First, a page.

3. Creating an inefficient distribution strategy

When it’s time to turn your retirement savings into income, it might not be as simple as selling investments and pocketing the proceeds. Rather, using your assets to support you in retirement should take into account not only your income needs but also timing, taxes, life expectancy, and account types—particularly the way withdrawals from different types of accounts or securities are taxed.

Keep a close eye on taxes and timing—especially once you reach age 72 (70½ if you turned 70½ in 2019 or earlier). That’s when the IRS obliges you to take the required minimum distributions (RMDs) from your 401(k)s and SEP, SIMPLE, and traditional Individual Retirement Accounts (IRAs).

For example, if RMDs push up your taxable income, you could end up paying more on your regular income and Social Security benefits as well as possibly owing taxes on the long-term capital gains and qualified dividends in your nonretirement accounts.

This is where a retirement income plan and tax-efficient distribution strategy can help. For example, some retirees might choose to take withdrawals from tax-deferred accounts like traditional IRAs prior to age 72—when they have more flexibility to decide how and when to take distributions—in order to help manage the size of the balance held in retirement accounts and, in turn, the amount of tax on RMDs in the future.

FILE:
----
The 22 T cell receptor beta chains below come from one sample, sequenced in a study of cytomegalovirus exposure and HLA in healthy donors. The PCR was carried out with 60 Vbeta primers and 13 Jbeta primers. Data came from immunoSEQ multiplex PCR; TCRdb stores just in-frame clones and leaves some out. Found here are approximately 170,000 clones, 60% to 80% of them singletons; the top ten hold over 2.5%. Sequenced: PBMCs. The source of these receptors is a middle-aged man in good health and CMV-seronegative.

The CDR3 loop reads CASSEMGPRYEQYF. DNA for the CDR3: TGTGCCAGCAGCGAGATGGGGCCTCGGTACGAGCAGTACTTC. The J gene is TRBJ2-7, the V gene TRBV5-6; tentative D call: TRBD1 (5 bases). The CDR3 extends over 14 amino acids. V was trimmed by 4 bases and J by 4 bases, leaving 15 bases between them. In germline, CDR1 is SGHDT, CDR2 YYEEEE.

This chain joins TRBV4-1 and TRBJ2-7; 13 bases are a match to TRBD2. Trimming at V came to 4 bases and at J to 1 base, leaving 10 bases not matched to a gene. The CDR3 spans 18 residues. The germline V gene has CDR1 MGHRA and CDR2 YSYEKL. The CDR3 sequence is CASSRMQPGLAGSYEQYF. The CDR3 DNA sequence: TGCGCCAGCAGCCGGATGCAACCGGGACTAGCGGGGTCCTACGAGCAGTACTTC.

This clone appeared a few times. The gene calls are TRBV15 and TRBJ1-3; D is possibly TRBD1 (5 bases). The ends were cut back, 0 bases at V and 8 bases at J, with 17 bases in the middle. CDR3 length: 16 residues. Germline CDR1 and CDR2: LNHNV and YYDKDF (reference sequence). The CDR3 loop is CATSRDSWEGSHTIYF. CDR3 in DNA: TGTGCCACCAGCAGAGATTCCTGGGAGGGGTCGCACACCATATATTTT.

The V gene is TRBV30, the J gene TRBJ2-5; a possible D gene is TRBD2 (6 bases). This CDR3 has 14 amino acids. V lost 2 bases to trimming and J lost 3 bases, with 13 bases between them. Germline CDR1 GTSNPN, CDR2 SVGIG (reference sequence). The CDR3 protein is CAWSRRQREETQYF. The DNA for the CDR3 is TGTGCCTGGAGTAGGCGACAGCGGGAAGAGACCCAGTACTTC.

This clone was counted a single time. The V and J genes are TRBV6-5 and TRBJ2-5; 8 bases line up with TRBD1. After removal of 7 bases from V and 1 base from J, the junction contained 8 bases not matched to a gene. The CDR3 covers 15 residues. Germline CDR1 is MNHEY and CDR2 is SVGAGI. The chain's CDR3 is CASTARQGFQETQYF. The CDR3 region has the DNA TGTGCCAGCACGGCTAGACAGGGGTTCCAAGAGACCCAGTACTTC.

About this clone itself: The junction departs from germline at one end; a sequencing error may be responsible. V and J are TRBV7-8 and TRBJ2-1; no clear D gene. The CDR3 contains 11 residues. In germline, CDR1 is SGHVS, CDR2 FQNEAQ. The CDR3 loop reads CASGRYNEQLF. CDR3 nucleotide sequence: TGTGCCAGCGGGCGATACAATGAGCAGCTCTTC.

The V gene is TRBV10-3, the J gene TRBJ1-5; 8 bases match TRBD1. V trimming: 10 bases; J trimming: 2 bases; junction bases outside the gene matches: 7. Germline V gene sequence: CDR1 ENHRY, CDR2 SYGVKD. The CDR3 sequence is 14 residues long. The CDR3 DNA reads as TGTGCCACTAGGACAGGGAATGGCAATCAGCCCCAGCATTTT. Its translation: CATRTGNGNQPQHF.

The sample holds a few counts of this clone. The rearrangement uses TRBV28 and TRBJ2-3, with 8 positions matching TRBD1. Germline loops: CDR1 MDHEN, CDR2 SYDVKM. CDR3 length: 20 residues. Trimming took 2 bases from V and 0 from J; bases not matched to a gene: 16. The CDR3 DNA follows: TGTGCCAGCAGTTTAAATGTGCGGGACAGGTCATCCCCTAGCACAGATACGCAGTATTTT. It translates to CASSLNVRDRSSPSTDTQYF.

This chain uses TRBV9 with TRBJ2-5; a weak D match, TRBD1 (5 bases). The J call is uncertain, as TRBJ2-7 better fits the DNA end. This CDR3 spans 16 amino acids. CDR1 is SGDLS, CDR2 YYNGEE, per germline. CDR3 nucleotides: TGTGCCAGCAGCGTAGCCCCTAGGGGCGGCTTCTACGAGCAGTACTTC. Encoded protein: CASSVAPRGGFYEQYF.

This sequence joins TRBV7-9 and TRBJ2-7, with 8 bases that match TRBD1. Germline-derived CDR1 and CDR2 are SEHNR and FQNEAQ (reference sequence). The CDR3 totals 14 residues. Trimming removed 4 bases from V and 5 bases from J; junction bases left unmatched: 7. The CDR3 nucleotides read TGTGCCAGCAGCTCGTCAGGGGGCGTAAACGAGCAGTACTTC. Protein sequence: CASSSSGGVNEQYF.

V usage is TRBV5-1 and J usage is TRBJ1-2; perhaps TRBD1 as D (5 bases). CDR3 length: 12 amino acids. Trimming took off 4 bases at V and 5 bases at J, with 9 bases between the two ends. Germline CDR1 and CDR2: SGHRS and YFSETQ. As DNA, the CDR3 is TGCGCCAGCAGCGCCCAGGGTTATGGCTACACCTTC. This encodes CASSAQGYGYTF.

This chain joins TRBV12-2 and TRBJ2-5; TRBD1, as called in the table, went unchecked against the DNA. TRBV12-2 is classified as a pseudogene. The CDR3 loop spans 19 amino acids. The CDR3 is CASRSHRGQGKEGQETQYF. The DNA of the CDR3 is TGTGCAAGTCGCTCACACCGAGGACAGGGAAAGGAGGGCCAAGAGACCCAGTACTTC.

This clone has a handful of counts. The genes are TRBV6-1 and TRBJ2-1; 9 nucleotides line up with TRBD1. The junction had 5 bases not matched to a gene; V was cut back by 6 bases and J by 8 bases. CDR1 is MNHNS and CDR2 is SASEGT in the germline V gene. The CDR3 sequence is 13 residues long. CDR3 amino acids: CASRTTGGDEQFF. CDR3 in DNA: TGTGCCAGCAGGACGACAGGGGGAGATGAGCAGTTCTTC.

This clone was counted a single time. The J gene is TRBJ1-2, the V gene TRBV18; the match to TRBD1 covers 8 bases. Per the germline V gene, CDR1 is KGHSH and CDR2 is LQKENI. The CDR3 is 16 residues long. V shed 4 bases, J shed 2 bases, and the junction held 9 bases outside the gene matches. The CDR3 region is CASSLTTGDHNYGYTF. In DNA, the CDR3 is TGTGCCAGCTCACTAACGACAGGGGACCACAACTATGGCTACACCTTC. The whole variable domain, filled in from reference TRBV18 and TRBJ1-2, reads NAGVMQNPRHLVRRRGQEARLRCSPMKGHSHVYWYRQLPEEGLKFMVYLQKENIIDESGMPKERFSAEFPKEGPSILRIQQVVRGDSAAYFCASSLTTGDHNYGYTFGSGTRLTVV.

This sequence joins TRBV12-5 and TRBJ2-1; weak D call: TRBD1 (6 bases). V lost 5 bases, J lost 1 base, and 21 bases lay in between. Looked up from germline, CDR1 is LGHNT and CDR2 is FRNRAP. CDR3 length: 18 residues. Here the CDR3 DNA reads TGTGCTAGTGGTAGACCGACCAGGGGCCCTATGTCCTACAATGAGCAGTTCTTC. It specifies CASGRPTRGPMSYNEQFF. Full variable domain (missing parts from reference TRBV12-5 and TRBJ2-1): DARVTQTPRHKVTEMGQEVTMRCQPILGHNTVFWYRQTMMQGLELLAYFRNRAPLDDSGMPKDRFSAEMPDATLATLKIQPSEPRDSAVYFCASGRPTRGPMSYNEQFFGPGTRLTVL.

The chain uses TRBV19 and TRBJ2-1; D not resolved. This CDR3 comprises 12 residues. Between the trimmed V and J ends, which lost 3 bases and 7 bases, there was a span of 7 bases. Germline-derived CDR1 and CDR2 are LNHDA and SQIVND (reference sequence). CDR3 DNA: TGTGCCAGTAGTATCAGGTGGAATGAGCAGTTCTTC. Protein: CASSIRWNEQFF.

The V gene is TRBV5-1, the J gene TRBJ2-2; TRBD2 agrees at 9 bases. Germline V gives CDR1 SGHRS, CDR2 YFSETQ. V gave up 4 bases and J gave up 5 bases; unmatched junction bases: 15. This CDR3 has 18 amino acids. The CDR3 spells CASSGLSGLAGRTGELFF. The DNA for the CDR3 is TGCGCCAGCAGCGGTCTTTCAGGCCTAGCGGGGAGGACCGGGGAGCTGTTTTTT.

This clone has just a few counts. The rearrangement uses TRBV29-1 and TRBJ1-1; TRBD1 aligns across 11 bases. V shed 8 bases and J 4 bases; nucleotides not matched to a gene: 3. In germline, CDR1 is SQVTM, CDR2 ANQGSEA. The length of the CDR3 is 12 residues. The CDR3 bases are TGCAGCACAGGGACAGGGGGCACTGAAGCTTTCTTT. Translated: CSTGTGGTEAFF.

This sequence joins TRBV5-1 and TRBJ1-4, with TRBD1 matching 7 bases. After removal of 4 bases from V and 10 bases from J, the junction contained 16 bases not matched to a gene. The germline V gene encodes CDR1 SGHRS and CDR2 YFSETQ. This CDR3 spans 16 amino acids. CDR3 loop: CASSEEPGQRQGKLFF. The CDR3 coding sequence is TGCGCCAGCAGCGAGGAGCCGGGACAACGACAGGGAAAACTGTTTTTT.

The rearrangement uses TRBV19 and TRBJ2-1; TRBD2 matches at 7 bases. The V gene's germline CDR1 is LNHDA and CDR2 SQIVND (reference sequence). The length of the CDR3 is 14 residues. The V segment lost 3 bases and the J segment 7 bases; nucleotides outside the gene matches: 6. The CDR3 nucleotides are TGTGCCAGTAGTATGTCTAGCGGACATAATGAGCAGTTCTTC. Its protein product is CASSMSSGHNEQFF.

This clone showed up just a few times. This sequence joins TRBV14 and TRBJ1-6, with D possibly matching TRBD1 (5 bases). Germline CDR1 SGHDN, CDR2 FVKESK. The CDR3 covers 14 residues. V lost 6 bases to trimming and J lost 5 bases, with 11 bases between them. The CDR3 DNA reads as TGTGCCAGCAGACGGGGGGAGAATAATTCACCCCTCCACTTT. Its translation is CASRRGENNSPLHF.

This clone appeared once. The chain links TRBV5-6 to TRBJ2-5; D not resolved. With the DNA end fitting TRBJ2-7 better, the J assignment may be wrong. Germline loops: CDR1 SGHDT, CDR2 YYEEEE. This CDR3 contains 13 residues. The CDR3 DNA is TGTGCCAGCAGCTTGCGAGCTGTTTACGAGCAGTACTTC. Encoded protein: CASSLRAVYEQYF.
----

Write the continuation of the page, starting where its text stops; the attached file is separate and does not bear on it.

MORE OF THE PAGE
Keep in mind that withdrawals from tax-deferred accounts prior to age 59½ may be subject to an additional 10% penalty, so it’s usually best to try to avoid withdrawals prior to that age.

Other retirees may opt to convert some of their retirement assets into Roth IRAs,2 which are not subject to annual RMD requirements.

It’s helpful to remember, you can’t control markets and how they perform. But retirees do have more control over fees, taxes, and the timing of withdrawals. Whatever you decide, make sure to work with a financial planner and tax advisor to think through the details of your distribution plan.

1Does not reflect expenses, fees, or taxes.

2A Roth IRA conversion results in taxation of any untaxed amounts in the traditional IRA and may require a 5-year holding period before earnings can be withdrawn tax-free; subsequent conversions will be subject to an early-withdrawal penalty and will require their own 5-year holding period if under age 59½.